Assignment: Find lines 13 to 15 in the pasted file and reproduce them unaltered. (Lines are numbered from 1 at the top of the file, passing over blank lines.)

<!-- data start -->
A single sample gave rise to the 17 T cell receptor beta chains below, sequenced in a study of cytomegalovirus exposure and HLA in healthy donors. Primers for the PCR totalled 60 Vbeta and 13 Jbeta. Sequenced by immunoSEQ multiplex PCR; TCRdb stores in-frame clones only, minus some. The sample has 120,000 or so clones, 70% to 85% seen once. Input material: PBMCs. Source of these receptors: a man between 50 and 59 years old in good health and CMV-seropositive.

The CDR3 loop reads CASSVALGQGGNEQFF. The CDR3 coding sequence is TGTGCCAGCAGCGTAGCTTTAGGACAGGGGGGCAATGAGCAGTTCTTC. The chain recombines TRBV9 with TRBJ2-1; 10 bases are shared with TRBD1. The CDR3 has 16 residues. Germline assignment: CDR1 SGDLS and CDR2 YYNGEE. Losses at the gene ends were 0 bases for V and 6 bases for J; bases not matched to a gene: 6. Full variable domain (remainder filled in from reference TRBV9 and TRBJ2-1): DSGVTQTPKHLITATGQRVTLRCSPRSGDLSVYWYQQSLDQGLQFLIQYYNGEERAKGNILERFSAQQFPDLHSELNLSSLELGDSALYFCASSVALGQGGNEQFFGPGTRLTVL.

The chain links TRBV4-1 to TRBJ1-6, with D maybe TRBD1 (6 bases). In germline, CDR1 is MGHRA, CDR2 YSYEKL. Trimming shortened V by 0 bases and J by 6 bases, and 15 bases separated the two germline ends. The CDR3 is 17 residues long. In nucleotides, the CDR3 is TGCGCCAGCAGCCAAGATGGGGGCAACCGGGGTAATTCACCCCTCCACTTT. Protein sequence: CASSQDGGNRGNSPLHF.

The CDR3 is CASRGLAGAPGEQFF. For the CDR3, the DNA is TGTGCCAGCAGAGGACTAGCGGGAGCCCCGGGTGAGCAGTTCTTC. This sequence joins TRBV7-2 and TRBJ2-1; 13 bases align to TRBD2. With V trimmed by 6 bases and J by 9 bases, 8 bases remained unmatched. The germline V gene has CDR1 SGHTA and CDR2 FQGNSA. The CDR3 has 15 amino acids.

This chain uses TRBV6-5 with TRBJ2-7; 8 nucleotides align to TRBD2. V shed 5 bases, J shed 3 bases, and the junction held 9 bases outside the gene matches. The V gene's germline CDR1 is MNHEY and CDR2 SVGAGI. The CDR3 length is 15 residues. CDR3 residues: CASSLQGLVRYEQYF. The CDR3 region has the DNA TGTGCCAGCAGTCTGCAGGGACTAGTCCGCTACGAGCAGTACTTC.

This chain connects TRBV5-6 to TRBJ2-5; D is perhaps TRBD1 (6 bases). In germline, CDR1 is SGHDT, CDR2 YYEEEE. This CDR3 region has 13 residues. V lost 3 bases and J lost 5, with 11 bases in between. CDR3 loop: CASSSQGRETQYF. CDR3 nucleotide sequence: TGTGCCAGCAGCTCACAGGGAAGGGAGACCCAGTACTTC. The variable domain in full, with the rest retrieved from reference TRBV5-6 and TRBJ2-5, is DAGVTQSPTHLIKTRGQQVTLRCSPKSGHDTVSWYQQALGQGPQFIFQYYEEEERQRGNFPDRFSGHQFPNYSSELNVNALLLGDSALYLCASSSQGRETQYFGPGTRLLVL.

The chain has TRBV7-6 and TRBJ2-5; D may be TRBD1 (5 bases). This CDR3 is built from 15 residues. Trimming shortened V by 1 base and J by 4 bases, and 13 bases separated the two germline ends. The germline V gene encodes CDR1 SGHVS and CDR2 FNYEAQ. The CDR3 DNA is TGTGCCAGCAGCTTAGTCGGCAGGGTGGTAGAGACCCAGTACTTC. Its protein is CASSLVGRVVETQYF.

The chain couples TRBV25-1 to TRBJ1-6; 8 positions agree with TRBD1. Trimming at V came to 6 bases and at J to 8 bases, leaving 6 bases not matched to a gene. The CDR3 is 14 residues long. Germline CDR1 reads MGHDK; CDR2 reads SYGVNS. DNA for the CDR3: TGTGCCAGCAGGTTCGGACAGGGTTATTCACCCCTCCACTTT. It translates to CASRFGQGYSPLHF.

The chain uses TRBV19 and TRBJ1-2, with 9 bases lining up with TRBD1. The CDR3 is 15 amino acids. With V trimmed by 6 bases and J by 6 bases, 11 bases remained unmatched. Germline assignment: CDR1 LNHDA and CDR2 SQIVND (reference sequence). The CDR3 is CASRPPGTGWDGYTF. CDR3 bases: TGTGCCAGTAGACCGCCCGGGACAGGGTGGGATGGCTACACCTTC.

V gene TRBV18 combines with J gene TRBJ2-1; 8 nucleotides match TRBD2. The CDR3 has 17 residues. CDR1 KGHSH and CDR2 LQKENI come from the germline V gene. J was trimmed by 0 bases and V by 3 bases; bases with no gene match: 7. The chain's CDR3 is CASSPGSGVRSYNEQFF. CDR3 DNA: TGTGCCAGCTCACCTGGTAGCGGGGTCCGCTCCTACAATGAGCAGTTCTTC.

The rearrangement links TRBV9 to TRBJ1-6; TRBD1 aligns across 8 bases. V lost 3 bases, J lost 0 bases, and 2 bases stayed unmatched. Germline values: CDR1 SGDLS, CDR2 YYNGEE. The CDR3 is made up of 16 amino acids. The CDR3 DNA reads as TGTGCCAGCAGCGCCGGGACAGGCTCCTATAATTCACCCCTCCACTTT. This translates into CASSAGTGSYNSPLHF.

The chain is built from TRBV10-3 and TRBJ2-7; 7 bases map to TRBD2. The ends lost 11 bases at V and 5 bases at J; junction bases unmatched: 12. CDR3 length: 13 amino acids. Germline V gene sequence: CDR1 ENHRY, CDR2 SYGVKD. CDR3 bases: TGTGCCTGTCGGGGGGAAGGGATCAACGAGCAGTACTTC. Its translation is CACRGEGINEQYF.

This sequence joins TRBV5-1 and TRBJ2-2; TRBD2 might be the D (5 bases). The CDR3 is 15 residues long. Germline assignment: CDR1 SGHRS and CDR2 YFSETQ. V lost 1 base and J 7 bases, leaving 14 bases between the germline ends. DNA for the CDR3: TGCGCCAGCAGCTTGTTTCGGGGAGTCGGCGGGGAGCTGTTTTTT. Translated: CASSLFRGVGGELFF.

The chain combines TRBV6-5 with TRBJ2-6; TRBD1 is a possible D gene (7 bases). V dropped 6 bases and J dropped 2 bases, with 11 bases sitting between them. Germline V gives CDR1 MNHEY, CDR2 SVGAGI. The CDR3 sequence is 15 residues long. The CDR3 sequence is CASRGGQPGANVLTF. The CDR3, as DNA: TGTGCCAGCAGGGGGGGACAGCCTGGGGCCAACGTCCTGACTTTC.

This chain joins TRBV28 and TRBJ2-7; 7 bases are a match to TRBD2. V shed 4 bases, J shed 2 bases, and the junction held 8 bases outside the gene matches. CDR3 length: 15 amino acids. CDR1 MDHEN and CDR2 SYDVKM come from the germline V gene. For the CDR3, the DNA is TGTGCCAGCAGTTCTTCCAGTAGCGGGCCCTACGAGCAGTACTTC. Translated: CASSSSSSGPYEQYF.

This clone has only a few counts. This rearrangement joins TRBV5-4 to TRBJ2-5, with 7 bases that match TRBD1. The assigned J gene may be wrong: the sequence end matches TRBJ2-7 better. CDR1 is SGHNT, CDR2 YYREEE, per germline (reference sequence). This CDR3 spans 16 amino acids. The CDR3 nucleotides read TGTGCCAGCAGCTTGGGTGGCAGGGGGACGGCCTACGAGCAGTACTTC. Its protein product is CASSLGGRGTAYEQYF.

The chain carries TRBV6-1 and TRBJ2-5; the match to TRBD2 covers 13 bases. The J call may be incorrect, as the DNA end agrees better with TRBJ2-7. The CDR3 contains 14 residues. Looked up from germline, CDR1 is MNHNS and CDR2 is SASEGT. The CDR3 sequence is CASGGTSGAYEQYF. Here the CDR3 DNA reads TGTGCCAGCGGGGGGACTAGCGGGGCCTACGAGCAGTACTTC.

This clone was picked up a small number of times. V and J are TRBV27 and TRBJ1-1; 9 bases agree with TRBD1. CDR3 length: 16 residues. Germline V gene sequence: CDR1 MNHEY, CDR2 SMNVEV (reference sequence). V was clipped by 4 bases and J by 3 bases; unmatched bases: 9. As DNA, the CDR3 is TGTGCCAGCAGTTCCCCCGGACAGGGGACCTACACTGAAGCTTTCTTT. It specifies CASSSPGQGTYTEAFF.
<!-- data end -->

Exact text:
This sequence joins TRBV5-1 and TRBJ2-2; TRBD2 might be the D (5 bases). The CDR3 is 15 residues long. Germline assignment: CDR1 SGHRS and CDR2 YFSETQ. V lost 1 base and J 7 bases, leaving 14 bases between the germline ends. DNA for the CDR3: TGCGCCAGCAGCTTGTTTCGGGGAGTCGGCGGGGAGCTGTTTTTT. Translated: CASSLFRGVGGELFF.

The chain combines TRBV6-5 with TRBJ2-6; TRBD1 is a possible D gene (7 bases). V dropped 6 bases and J dropped 2 bases, with 11 bases sitting between them. Germline V gives CDR1 MNHEY, CDR2 SVGAGI. The CDR3 sequence is 15 residues long. The CDR3 sequence is CASRGGQPGANVLTF. The CDR3, as DNA: TGTGCCAGCAGGGGGGGACAGCCTGGGGCCAACGTCCTGACTTTC.

This chain joins TRBV28 and TRBJ2-7; 7 bases are a match to TRBD2. V shed 4 bases, J shed 2 bases, and the junction held 8 bases outside the gene matches. CDR3 length: 15 amino acids. CDR1 MDHEN and CDR2 SYDVKM come from the germline V gene. For the CDR3, the DNA is TGTGCCAGCAGTTCTTCCAGTAGCGGGCCCTACGAGCAGTACTTC. Translated: CASSSSSSGPYEQYF.